HC Deb 14 June 1979 vol 968 cc611-3
Q1. Mr. Thomas Cox

asked the Prime Minister what plans she has to visit the London borough of Wandsworth.

The Prime Minister (Mrs. Margaret Thatcher)

I have no plans to do so.

Mr. Cox

Is the Prime Minister aware that, were she to visit Wandsworth, she would see the kind of housing problems that exist throughout the United Kingdom? Is she aware, in view of the kind of speeches that she makes, of the housing problems of the homeless, the elderly and disabled, and of people living in tower-block accommodation? Is she further aware that a £10,000 mortgage means £110 a month repayment? Can she tell the House, and especially those people living in accommodation of that kind, what kind of choice she is giving them?

The Prime Minister

I am aware of all those problems, as the hon. Gentleman must have been during the lifetime of the last Government. Many of these are fundamental problems. I doubt whether many of us would build the kind of tower blocks which were built in the past. As for mortgage rates, the hon. Gentleman will know that his own Government held the record for the highest possible mortgage rates.

Mr. Mellor

Does my right hon. Friend agree that if she were to visit Wands-worth it would be appropriate to congratulate the Conservative group on Wandsworth council on being one of the only two councils in London to hold the rates steady this year, and that that example of good Conservative housekeeping—constrasted with seven previous years of Socialist financial profligacy at the town hall—provided one of many good reasons why the electors of my part of Wandsworth returned a Conservative Member for the first time in 15 years?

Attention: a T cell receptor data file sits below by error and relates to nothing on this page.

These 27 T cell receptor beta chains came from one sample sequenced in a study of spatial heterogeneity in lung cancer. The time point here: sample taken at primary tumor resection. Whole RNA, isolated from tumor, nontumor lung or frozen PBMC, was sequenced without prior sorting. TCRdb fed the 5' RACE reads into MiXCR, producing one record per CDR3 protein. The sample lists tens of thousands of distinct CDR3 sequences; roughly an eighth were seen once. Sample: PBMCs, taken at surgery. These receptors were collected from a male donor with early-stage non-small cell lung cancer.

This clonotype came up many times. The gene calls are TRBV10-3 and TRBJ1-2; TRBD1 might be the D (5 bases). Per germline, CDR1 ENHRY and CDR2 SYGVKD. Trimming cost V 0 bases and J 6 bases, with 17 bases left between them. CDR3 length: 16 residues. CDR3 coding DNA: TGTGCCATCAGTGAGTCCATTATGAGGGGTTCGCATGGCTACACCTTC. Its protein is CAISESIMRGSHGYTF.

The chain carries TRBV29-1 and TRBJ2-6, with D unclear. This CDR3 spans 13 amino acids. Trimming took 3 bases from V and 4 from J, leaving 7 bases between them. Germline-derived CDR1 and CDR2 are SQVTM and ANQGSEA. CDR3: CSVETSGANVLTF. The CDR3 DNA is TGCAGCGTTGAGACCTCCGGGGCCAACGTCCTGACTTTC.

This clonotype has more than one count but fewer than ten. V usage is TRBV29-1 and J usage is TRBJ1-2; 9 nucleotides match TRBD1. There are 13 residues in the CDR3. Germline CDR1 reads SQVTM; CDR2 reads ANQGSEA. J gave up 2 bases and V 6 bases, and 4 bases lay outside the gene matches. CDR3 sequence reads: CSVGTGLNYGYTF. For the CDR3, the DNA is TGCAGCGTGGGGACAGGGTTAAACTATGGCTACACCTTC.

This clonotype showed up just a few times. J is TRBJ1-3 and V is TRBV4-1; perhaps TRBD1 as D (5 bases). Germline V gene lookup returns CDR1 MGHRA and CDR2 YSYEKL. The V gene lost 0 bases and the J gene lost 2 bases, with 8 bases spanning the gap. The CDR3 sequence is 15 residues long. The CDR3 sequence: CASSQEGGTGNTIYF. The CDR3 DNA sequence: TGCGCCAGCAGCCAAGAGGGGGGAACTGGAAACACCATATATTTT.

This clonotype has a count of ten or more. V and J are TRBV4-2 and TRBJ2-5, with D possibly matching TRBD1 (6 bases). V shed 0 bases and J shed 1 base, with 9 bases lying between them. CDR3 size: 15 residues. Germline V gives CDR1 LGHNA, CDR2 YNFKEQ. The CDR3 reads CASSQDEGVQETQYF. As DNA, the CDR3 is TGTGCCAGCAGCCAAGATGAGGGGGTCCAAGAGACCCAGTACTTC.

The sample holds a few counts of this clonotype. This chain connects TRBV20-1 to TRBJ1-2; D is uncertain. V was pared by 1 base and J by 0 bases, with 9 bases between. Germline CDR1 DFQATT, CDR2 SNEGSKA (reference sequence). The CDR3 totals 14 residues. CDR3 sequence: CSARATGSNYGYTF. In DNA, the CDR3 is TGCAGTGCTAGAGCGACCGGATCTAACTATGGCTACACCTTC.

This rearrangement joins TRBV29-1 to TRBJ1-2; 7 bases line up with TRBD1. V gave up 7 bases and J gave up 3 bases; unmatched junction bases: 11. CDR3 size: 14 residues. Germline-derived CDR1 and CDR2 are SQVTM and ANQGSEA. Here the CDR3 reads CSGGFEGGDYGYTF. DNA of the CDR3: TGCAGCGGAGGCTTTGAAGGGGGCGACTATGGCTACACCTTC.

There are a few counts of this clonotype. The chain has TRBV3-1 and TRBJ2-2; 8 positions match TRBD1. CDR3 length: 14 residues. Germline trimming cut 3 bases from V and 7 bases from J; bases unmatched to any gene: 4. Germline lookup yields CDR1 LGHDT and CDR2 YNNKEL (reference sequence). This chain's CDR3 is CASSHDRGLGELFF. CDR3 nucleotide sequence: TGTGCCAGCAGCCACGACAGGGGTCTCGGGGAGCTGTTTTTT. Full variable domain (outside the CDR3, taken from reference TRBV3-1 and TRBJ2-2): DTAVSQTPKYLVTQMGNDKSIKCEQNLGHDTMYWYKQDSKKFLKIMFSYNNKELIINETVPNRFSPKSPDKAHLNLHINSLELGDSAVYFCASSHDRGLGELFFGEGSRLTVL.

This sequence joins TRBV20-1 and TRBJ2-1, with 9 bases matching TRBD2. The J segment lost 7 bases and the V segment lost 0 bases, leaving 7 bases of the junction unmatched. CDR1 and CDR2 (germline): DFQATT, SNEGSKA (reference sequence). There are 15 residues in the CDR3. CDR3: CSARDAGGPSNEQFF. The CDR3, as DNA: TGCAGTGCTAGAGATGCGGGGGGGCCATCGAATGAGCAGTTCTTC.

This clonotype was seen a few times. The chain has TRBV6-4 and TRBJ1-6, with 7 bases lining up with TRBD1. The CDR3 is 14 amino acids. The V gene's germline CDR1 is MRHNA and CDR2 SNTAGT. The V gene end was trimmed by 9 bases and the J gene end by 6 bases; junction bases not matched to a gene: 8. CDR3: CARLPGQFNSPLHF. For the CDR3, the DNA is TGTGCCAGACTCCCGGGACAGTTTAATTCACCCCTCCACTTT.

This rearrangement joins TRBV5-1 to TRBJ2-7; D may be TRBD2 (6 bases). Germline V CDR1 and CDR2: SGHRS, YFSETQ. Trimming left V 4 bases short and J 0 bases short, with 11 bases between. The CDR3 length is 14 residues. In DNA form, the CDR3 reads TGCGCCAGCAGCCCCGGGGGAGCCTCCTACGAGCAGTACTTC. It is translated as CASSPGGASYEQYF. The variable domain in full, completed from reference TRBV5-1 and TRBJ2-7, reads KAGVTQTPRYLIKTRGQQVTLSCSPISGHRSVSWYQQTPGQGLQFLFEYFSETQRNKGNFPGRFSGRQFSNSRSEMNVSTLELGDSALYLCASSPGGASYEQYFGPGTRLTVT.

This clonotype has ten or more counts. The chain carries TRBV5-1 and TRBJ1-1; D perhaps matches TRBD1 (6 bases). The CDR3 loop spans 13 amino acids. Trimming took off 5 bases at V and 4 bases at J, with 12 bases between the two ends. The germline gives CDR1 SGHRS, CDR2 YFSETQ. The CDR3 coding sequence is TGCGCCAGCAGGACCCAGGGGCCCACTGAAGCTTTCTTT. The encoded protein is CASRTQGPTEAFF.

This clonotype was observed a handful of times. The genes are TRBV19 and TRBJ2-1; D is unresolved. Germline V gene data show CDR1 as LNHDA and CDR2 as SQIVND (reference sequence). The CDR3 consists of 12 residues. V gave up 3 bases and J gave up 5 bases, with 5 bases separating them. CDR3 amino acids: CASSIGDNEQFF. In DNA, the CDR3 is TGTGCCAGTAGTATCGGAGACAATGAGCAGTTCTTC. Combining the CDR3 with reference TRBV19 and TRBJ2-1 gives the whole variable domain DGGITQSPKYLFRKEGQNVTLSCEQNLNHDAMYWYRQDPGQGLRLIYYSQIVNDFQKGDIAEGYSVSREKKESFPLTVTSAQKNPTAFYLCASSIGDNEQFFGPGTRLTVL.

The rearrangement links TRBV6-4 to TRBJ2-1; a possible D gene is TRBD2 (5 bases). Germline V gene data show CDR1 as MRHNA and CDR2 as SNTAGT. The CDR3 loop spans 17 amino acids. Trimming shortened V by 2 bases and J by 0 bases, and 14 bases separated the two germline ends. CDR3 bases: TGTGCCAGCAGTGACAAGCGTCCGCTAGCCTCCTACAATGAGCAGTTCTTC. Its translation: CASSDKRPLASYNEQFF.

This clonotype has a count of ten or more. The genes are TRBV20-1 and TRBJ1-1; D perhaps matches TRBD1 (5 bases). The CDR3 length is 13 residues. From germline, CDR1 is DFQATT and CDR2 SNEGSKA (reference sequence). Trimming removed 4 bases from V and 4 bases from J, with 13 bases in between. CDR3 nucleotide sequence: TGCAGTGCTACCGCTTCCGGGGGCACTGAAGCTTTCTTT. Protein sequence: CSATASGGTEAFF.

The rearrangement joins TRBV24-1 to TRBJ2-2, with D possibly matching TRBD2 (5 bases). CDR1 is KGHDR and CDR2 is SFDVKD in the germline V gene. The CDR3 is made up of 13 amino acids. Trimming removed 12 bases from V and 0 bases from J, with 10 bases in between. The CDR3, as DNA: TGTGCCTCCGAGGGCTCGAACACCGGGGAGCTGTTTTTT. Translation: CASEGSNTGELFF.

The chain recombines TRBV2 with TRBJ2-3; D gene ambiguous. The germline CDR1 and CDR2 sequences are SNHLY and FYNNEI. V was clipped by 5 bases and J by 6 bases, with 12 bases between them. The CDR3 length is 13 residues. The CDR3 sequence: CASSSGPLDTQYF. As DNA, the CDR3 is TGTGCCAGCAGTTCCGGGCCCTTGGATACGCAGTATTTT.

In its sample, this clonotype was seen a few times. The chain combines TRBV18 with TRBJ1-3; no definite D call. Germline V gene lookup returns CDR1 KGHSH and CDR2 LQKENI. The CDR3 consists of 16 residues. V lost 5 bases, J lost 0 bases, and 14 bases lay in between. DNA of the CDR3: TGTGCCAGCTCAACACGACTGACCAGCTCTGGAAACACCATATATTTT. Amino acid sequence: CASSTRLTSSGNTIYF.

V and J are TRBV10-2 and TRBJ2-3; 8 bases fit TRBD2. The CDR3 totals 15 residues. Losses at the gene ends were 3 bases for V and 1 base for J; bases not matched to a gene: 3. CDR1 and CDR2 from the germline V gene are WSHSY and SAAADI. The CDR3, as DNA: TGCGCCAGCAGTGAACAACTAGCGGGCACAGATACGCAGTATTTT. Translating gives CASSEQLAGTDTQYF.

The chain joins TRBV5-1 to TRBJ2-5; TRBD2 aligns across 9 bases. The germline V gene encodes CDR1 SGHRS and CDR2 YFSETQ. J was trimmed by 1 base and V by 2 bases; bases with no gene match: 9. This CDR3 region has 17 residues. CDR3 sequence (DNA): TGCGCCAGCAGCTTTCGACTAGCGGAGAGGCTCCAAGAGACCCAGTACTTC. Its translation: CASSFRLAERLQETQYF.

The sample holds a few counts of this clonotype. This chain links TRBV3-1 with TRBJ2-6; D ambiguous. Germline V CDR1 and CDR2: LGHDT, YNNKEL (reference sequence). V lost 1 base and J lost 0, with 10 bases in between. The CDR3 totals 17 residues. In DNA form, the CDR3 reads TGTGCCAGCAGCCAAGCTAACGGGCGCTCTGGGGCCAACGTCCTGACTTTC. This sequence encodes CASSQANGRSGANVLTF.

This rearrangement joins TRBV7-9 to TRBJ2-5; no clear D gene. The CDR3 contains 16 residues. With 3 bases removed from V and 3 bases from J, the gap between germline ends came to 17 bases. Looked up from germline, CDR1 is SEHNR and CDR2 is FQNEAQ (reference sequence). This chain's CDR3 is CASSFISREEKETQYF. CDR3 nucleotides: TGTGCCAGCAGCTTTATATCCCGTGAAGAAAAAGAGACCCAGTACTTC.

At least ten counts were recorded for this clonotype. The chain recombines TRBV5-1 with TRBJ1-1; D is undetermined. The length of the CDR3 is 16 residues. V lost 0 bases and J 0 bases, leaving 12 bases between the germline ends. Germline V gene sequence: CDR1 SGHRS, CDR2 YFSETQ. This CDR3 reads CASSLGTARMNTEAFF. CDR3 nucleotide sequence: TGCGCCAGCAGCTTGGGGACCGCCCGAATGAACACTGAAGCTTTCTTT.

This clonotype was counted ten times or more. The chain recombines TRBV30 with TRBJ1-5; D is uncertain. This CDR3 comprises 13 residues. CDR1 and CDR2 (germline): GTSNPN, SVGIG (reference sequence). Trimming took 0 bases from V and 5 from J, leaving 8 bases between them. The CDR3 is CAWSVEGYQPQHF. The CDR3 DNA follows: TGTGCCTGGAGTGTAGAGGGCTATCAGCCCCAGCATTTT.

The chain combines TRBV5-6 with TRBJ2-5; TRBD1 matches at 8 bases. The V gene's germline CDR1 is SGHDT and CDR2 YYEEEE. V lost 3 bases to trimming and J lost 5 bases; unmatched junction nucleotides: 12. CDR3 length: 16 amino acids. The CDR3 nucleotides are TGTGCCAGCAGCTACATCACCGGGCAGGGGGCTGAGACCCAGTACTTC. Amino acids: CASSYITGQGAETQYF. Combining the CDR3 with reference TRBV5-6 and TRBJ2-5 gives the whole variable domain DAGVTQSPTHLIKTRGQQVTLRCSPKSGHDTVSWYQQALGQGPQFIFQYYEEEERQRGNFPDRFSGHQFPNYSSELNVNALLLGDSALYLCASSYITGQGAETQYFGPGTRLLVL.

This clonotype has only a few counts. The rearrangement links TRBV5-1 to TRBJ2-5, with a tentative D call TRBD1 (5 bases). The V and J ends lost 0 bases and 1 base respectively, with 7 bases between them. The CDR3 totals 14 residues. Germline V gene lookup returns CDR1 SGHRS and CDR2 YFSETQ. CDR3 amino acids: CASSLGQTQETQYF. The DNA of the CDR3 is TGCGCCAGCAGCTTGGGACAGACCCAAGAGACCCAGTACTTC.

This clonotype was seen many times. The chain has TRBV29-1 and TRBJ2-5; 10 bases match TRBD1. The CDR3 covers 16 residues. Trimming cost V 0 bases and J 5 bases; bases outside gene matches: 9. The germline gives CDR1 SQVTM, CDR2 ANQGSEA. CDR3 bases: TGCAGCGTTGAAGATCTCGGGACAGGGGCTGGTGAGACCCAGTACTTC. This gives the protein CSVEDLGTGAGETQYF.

The Prime Minister

I do indeed congratulate the Wandsworth borough council and any other council that managed to hold rates as it did. In fact, I am always proud when Conservative councils are economical in their use of other people's money.

Mr. Jay

Will the Prime Minister note that the combined efforts of the Conservative Greater London Council and the Conservative borough of Wandsworth have now produced in that part of London the worst housing situation at any time since the war?

The Prime Minister

I find it astonishing that that could have been done within a matter of six to seven weeks.

Mr. du Cann

While considering her future programme, will my right hon. Friend give thought to ways in which it might be possible to establish all-party discussions on the subject of remuneration of hon. Members and others? Will she be good enough to look at the constructive reply given by the now Leader of the Opposition to questions that the former right hon. Member for Fulham, Mr. Stewart, and I put to him at the end of the last Parliament on this subject? Will she say whether, as newspapers have reported, she has yet received the report of the Boyle committee?

The Prime Minister

I received the report of the Boyle committee late on Monday night. I shall, I hope, be consulting the Leader of the Opposition and other people about it, and I shall try to deal with this matter as expeditiously as possible.

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